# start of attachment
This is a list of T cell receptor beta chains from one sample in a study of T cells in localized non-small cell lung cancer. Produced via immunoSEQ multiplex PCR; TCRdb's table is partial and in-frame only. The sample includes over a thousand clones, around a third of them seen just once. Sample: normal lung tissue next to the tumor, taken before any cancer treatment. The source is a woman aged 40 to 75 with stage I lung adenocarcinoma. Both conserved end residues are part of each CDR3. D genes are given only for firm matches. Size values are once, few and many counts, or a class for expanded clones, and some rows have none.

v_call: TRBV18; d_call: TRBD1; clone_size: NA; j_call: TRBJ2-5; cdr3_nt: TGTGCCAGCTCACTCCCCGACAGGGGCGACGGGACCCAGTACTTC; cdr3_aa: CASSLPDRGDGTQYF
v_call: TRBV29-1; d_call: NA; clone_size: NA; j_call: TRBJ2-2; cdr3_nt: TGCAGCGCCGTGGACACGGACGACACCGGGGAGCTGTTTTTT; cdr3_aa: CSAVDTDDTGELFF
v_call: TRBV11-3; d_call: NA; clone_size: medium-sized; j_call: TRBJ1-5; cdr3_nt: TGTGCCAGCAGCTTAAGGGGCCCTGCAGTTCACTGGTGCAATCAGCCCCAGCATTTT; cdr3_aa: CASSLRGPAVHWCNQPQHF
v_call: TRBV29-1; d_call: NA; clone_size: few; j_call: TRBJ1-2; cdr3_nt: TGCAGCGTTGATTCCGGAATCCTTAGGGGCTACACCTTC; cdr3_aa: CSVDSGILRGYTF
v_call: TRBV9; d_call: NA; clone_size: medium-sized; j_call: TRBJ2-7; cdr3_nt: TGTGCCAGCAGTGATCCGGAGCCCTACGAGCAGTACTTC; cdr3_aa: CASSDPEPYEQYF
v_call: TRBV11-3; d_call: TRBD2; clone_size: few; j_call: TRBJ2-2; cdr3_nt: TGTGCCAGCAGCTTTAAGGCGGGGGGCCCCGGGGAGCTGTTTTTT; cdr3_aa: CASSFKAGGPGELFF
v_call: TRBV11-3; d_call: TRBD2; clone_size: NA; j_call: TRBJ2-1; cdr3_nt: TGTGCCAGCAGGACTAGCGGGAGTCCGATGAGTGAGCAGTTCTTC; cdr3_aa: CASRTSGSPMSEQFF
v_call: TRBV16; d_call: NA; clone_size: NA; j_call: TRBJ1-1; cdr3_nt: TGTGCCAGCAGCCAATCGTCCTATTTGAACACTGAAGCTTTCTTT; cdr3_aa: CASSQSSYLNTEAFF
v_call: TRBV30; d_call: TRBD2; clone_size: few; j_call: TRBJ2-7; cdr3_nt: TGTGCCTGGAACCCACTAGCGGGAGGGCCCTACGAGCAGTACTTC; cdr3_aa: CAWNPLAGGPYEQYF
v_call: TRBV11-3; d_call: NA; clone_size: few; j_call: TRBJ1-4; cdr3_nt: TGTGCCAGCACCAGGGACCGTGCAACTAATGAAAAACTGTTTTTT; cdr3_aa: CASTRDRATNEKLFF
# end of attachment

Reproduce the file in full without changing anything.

This is a list of T cell receptor beta chains from one sample in a study of T cells in localized non-small cell lung cancer. Produced via immunoSEQ multiplex PCR; TCRdb's table is partial and in-frame only. The sample includes over a thousand clones, around a third of them seen just once. Sample: normal lung tissue next to the tumor, taken before any cancer treatment. The source is a woman aged 40 to 75 with stage I lung adenocarcinoma. Both conserved end residues are part of each CDR3. D genes are given only for firm matches. Size values are once, few and many counts, or a class for expanded clones, and some rows have none.

v_call: TRBV18; d_call: TRBD1; clone_size: NA; j_call: TRBJ2-5; cdr3_nt: TGTGCCAGCTCACTCCCCGACAGGGGCGACGGGACCCAGTACTTC; cdr3_aa: CASSLPDRGDGTQYF
v_call: TRBV29-1; d_call: NA; clone_size: NA; j_call: TRBJ2-2; cdr3_nt: TGCAGCGCCGTGGACACGGACGACACCGGGGAGCTGTTTTTT; cdr3_aa: CSAVDTDDTGELFF
v_call: TRBV11-3; d_call: NA; clone_size: medium-sized; j_call: TRBJ1-5; cdr3_nt: TGTGCCAGCAGCTTAAGGGGCCCTGCAGTTCACTGGTGCAATCAGCCCCAGCATTTT; cdr3_aa: CASSLRGPAVHWCNQPQHF
v_call: TRBV29-1; d_call: NA; clone_size: few; j_call: TRBJ1-2; cdr3_nt: TGCAGCGTTGATTCCGGAATCCTTAGGGGCTACACCTTC; cdr3_aa: CSVDSGILRGYTF
v_call: TRBV9; d_call: NA; clone_size: medium-sized; j_call: TRBJ2-7; cdr3_nt: TGTGCCAGCAGTGATCCGGAGCCCTACGAGCAGTACTTC; cdr3_aa: CASSDPEPYEQYF
v_call: TRBV11-3; d_call: TRBD2; clone_size: few; j_call: TRBJ2-2; cdr3_nt: TGTGCCAGCAGCTTTAAGGCGGGGGGCCCCGGGGAGCTGTTTTTT; cdr3_aa: CASSFKAGGPGELFF
v_call: TRBV11-3; d_call: TRBD2; clone_size: NA; j_call: TRBJ2-1; cdr3_nt: TGTGCCAGCAGGACTAGCGGGAGTCCGATGAGTGAGCAGTTCTTC; cdr3_aa: CASRTSGSPMSEQFF
v_call: TRBV16; d_call: NA; clone_size: NA; j_call: TRBJ1-1; cdr3_nt: TGTGCCAGCAGCCAATCGTCCTATTTGAACACTGAAGCTTTCTTT; cdr3_aa: CASSQSSYLNTEAFF
v_call: TRBV30; d_call: TRBD2; clone_size: few; j_call: TRBJ2-7; cdr3_nt: TGTGCCTGGAACCCACTAGCGGGAGGGCCCTACGAGCAGTACTTC; cdr3_aa: CAWNPLAGGPYEQYF
v_call: TRBV11-3; d_call: NA; clone_size: few; j_call: TRBJ1-4; cdr3_nt: TGTGCCAGCACCAGGGACCGTGCAACTAATGAAAAACTGTTTTTT; cdr3_aa: CASTRDRATNEKLFF